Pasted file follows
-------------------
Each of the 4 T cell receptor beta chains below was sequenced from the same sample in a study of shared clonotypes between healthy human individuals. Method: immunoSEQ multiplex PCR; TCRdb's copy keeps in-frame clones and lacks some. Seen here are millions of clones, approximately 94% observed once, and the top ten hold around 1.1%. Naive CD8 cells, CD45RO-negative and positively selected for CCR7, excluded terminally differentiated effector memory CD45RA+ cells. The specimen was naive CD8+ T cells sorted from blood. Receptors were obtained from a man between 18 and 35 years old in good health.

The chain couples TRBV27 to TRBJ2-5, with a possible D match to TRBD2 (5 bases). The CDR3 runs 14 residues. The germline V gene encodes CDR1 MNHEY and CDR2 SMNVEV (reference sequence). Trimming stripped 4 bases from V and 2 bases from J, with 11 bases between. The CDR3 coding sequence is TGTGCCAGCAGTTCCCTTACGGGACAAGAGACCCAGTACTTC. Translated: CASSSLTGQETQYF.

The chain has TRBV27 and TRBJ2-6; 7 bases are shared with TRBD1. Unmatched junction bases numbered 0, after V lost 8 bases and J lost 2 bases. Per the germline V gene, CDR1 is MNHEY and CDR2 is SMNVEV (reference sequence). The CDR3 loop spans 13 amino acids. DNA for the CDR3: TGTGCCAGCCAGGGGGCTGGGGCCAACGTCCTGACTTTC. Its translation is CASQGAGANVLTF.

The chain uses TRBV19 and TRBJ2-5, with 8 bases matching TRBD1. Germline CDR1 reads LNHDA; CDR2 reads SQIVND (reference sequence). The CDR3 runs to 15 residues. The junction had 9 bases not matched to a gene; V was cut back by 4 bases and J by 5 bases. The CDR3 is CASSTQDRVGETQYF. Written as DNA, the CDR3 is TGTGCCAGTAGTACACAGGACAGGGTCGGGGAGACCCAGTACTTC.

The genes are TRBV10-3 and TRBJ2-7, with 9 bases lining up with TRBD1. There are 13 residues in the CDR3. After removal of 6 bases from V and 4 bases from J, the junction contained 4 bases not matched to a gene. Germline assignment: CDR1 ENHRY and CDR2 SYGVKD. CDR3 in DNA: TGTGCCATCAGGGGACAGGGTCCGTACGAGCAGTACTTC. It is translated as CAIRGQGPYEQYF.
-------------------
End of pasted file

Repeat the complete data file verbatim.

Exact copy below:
Each of the 4 T cell receptor beta chains below was sequenced from the same sample in a study of shared clonotypes between healthy human individuals. Method: immunoSEQ multiplex PCR; TCRdb's copy keeps in-frame clones and lacks some. Seen here are millions of clones, approximately 94% observed once, and the top ten hold around 1.1%. Naive CD8 cells, CD45RO-negative and positively selected for CCR7, excluded terminally differentiated effector memory CD45RA+ cells. The specimen was naive CD8+ T cells sorted from blood. Receptors were obtained from a man between 18 and 35 years old in good health.

The chain couples TRBV27 to TRBJ2-5, with a possible D match to TRBD2 (5 bases). The CDR3 runs 14 residues. The germline V gene encodes CDR1 MNHEY and CDR2 SMNVEV (reference sequence). Trimming stripped 4 bases from V and 2 bases from J, with 11 bases between. The CDR3 coding sequence is TGTGCCAGCAGTTCCCTTACGGGACAAGAGACCCAGTACTTC. Translated: CASSSLTGQETQYF.

The chain has TRBV27 and TRBJ2-6; 7 bases are shared with TRBD1. Unmatched junction bases numbered 0, after V lost 8 bases and J lost 2 bases. Per the germline V gene, CDR1 is MNHEY and CDR2 is SMNVEV (reference sequence). The CDR3 loop spans 13 amino acids. DNA for the CDR3: TGTGCCAGCCAGGGGGCTGGGGCCAACGTCCTGACTTTC. Its translation is CASQGAGANVLTF.

The chain uses TRBV19 and TRBJ2-5, with 8 bases matching TRBD1. Germline CDR1 reads LNHDA; CDR2 reads SQIVND (reference sequence). The CDR3 runs to 15 residues. The junction had 9 bases not matched to a gene; V was cut back by 4 bases and J by 5 bases. The CDR3 is CASSTQDRVGETQYF. Written as DNA, the CDR3 is TGTGCCAGTAGTACACAGGACAGGGTCGGGGAGACCCAGTACTTC.

The genes are TRBV10-3 and TRBJ2-7, with 9 bases lining up with TRBD1. There are 13 residues in the CDR3. After removal of 6 bases from V and 4 bases from J, the junction contained 4 bases not matched to a gene. Germline assignment: CDR1 ENHRY and CDR2 SYGVKD. CDR3 in DNA: TGTGCCATCAGGGGACAGGGTCCGTACGAGCAGTACTTC. It is translated as CAIRGQGPYEQYF.